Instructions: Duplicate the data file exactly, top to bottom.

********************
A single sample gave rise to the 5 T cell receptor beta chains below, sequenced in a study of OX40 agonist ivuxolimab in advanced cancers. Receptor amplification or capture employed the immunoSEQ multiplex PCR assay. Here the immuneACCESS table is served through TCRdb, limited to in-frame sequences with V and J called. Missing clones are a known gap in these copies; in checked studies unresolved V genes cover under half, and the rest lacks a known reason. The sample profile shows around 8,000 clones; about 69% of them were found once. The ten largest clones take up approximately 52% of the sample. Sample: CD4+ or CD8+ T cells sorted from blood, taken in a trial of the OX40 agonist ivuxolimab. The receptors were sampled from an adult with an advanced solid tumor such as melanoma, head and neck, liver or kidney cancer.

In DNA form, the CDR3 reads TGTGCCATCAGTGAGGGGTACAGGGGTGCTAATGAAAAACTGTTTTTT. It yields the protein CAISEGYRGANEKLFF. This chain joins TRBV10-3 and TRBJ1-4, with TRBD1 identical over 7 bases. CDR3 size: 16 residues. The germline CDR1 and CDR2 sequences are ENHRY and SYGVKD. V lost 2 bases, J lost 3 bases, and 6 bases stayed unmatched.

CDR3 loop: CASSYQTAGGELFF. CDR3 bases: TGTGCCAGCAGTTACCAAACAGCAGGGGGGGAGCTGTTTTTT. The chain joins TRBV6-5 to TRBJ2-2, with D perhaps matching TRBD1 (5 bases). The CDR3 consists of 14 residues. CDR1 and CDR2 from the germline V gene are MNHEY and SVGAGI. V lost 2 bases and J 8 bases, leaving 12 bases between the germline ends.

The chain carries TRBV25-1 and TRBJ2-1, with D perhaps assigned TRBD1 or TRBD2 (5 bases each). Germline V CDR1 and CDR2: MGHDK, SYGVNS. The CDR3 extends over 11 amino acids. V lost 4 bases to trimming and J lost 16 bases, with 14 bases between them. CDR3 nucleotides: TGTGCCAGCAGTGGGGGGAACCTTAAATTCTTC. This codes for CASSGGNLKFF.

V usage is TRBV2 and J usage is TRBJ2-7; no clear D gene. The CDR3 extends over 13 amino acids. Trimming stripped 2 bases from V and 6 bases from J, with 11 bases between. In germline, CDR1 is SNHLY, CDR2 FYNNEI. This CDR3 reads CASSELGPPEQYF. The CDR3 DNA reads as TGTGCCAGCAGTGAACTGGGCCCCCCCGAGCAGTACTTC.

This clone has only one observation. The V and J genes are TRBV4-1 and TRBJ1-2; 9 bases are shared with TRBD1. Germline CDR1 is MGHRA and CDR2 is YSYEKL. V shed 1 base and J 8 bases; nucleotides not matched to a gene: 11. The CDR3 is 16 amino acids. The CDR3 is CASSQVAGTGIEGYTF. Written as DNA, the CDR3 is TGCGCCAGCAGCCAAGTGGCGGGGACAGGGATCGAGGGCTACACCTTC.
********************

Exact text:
A single sample gave rise to the 5 T cell receptor beta chains below, sequenced in a study of OX40 agonist ivuxolimab in advanced cancers. Receptor amplification or capture employed the immunoSEQ multiplex PCR assay. Here the immuneACCESS table is served through TCRdb, limited to in-frame sequences with V and J called. Missing clones are a known gap in these copies; in checked studies unresolved V genes cover under half, and the rest lacks a known reason. The sample profile shows around 8,000 clones; about 69% of them were found once. The ten largest clones take up approximately 52% of the sample. Sample: CD4+ or CD8+ T cells sorted from blood, taken in a trial of the OX40 agonist ivuxolimab. The receptors were sampled from an adult with an advanced solid tumor such as melanoma, head and neck, liver or kidney cancer.

In DNA form, the CDR3 reads TGTGCCATCAGTGAGGGGTACAGGGGTGCTAATGAAAAACTGTTTTTT. It yields the protein CAISEGYRGANEKLFF. This chain joins TRBV10-3 and TRBJ1-4, with TRBD1 identical over 7 bases. CDR3 size: 16 residues. The germline CDR1 and CDR2 sequences are ENHRY and SYGVKD. V lost 2 bases, J lost 3 bases, and 6 bases stayed unmatched.

CDR3 loop: CASSYQTAGGELFF. CDR3 bases: TGTGCCAGCAGTTACCAAACAGCAGGGGGGGAGCTGTTTTTT. The chain joins TRBV6-5 to TRBJ2-2, with D perhaps matching TRBD1 (5 bases). The CDR3 consists of 14 residues. CDR1 and CDR2 from the germline V gene are MNHEY and SVGAGI. V lost 2 bases and J 8 bases, leaving 12 bases between the germline ends.

The chain carries TRBV25-1 and TRBJ2-1, with D perhaps assigned TRBD1 or TRBD2 (5 bases each). Germline V CDR1 and CDR2: MGHDK, SYGVNS. The CDR3 extends over 11 amino acids. V lost 4 bases to trimming and J lost 16 bases, with 14 bases between them. CDR3 nucleotides: TGTGCCAGCAGTGGGGGGAACCTTAAATTCTTC. This codes for CASSGGNLKFF.

V usage is TRBV2 and J usage is TRBJ2-7; no clear D gene. The CDR3 extends over 13 amino acids. Trimming stripped 2 bases from V and 6 bases from J, with 11 bases between. In germline, CDR1 is SNHLY, CDR2 FYNNEI. This CDR3 reads CASSELGPPEQYF. The CDR3 DNA reads as TGTGCCAGCAGTGAACTGGGCCCCCCCGAGCAGTACTTC.

This clone has only one observation. The V and J genes are TRBV4-1 and TRBJ1-2; 9 bases are shared with TRBD1. Germline CDR1 is MGHRA and CDR2 is YSYEKL. V shed 1 base and J 8 bases; nucleotides not matched to a gene: 11. The CDR3 is 16 amino acids. The CDR3 is CASSQVAGTGIEGYTF. Written as DNA, the CDR3 is TGCGCCAGCAGCCAAGTGGCGGGGACAGGGATCGAGGGCTACACCTTC.